[UPDATE: MGM upsized its offering to $750m late Thursday afternoon. The original article continues below.]
Casino operator MGM Resorts is looking to raise another half-a-billion dollars while warning that its Q1 earnings report will be a proper horrorshow.
On Thursday, MGM announced that it will raise $500m via a new debt offering, the net proceeds of which will go toward “general corporate purposes, including, without limitation, further increasing its liquidity position.” As of March 31, MGM said it had cash and equivalents of $6b and debts of $11.8b, but it has drawn down nearly all its existing credit facilities. (Those golden handshakes aren’t free, you know.)
MGM isn’t scheduled to release its first-quarter earnings report until April 30 but a US Securities and Exchange Commission filing on Thursday showed revenue is expected to fall 29% to $2.3b and adjusted earnings are down 61% to $295m. Net income totaled $807m, but that includes a $1.5b net gain from January’s MGM Grand/Mandalay Bay transactions, so the reality is a significant net loss.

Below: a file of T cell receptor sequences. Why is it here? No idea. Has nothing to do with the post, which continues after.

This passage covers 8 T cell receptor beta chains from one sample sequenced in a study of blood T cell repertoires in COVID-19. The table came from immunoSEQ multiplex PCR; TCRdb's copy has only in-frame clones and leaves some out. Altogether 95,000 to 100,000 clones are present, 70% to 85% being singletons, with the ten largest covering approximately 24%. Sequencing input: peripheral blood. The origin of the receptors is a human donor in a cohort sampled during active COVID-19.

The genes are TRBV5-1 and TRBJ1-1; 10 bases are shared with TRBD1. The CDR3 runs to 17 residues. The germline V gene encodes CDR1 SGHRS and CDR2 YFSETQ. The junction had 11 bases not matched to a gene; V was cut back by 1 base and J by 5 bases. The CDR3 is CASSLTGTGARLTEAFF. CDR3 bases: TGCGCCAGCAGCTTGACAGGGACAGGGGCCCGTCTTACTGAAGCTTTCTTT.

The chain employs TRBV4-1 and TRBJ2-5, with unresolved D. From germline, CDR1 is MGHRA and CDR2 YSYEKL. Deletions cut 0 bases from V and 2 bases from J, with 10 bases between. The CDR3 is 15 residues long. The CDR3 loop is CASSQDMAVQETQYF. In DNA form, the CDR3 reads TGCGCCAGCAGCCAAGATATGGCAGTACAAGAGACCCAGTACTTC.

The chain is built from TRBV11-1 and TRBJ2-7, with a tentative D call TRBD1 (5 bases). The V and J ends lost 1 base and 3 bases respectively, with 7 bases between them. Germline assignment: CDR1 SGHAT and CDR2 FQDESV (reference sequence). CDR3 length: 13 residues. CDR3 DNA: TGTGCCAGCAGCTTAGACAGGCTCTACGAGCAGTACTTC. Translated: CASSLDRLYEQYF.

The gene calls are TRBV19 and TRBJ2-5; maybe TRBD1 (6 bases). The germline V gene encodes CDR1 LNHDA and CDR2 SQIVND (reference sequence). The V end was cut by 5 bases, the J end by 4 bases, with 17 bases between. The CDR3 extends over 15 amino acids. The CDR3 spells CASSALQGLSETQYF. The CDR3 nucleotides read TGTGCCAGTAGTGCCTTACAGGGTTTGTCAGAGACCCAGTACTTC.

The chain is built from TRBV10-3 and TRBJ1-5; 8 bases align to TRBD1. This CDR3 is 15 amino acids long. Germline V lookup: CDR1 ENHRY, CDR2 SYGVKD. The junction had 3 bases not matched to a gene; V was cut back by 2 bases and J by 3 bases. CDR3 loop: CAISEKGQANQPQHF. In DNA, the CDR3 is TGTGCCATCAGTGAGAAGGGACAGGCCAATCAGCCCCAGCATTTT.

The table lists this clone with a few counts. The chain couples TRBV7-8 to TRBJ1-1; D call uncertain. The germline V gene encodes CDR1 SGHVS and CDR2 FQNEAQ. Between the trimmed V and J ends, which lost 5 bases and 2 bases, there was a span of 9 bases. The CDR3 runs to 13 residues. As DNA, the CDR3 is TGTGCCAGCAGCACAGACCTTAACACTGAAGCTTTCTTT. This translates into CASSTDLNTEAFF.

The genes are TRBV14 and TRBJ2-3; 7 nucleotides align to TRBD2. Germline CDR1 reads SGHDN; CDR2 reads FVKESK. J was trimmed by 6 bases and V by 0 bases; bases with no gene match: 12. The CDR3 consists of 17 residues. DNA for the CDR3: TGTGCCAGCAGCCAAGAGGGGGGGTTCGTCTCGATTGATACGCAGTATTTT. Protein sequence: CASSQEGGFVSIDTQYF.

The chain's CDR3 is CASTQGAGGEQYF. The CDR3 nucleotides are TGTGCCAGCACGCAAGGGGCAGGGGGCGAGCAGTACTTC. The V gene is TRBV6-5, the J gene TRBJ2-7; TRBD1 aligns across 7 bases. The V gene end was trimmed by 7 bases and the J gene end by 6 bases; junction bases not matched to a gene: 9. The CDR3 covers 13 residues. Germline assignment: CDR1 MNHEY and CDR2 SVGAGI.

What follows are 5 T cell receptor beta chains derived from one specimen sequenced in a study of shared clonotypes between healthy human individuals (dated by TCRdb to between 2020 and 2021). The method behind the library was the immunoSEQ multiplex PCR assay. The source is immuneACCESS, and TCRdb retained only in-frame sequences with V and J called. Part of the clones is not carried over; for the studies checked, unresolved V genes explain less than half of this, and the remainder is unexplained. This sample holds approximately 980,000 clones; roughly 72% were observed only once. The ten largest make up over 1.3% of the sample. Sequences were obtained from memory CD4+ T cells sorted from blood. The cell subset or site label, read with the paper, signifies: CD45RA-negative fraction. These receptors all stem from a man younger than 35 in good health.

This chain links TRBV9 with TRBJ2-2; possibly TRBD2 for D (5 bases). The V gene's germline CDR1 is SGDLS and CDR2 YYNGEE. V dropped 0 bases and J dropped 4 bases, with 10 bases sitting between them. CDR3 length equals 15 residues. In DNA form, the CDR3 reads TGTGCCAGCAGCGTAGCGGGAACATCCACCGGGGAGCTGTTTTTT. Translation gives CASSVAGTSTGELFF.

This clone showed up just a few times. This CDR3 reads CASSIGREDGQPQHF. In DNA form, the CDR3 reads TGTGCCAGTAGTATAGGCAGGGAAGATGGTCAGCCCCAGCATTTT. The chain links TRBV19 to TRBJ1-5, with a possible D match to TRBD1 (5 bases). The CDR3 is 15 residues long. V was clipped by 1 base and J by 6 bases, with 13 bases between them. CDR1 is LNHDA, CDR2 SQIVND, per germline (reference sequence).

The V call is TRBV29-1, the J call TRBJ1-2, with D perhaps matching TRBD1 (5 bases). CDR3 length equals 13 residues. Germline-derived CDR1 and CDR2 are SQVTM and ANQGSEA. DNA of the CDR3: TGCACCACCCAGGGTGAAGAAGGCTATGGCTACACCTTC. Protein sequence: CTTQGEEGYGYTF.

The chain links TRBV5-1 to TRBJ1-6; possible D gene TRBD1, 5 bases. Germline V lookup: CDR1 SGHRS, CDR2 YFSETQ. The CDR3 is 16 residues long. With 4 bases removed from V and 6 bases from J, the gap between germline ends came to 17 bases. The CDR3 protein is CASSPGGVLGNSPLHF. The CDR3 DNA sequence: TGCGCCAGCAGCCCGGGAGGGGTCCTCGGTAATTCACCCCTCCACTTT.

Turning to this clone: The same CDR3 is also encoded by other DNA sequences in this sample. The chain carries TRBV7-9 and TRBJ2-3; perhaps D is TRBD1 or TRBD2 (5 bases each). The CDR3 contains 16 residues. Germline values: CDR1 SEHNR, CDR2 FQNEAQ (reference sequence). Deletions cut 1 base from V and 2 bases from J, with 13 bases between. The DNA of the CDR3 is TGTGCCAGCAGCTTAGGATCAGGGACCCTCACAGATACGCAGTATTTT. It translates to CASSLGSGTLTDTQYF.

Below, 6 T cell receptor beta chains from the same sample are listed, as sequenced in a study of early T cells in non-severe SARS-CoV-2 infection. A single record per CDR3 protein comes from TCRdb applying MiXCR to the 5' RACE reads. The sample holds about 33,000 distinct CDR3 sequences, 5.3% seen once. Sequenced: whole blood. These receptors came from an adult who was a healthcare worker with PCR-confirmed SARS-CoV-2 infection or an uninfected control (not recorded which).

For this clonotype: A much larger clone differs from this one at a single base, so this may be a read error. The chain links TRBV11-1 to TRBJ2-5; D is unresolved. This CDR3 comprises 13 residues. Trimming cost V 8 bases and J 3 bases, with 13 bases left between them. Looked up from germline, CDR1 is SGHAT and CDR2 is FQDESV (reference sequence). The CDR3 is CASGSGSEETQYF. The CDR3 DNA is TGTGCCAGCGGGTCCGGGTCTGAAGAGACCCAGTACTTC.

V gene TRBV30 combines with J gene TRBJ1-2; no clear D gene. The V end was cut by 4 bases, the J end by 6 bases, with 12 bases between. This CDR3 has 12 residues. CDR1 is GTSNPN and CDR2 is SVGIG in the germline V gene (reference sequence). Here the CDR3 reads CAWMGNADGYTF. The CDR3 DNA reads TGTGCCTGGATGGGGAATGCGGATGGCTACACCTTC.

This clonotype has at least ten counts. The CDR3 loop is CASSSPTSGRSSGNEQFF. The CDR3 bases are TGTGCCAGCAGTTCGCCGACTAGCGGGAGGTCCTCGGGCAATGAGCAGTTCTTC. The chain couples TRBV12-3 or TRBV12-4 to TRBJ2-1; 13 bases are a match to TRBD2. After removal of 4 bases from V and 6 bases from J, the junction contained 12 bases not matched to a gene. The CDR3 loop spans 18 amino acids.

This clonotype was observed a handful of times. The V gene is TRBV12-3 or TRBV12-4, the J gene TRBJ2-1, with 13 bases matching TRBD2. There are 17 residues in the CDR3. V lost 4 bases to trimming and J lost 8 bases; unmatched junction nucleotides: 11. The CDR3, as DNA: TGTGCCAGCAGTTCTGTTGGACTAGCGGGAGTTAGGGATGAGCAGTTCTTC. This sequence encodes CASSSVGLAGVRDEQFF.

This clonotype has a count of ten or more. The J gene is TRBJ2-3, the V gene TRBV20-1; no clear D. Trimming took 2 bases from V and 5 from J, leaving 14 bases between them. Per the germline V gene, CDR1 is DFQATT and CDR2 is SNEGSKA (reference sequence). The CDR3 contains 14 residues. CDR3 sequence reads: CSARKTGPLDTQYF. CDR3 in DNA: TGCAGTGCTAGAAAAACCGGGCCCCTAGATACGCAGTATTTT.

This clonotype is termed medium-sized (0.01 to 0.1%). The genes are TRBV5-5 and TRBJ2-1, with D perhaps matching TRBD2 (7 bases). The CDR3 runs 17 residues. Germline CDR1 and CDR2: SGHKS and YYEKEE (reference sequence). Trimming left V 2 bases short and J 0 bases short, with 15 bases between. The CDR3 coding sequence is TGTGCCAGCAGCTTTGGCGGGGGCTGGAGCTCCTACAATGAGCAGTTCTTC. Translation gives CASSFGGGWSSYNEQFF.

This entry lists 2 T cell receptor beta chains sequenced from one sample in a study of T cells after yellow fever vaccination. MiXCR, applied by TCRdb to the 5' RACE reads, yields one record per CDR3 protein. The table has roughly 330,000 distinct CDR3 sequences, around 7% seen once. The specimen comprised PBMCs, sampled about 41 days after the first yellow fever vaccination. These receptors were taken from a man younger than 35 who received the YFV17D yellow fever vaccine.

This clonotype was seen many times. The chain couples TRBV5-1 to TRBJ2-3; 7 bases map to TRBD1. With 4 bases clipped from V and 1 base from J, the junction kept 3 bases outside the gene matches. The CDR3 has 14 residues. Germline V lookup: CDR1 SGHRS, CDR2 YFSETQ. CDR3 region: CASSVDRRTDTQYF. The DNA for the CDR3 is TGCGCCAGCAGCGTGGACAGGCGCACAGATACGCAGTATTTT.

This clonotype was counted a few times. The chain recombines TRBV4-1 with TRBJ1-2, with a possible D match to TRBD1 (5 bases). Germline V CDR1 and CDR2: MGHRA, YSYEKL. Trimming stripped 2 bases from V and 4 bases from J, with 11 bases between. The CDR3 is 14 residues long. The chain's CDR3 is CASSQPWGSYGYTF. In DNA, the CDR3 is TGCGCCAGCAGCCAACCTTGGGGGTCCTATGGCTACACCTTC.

Revenue from Las Vegas operations was down 21% to $1.1b, with earnings falling one-third to $268m. Regional US revenue fell 10% to $726m, while earnings were off 28% to $152m. In Macau, MGM China’s revenue slid 63% to $272m and the division reported a net loss of $22m following February’s 15-day Macau casino shutdown due to the COVID-19 pandemic.
Looking ahead, MGM noted that since the mid-March shutdown of its domestic casinos, those properties “are effectively generating no revenue.” MGM has also seen “high levels of room and convention cancellations” through Q3 2019 with some tentative re-bookings into Q4 and into 2021. To date, there hasn’t been “meaningful” cancellations of 2021 bookings related to COVID-19.
When MGM’s domestic casinos do finally get the signal to reopen, the company expects a variety of “limitations” on its ability to earn a buck, including “restrictions on the number of seats per table game, slot machine spacing, temperature checks, mask protection as well as other measures at our restaurants and entertainment venues to enforce social distancing measures.”
Even then, MGM expects weaker demand for its products and services due to travel restrictions and “consumer fears and reduced consumer discretionary spending and general economic uncertainty.”
MGM investors took the dire prognosis in stride, pushing the shares up 3.7% by the close of Thursday’s trading, although that was well below the gains enjoyed by rivals Las Vegas Sands (+12%) and Wynn Resorts (+8.6%).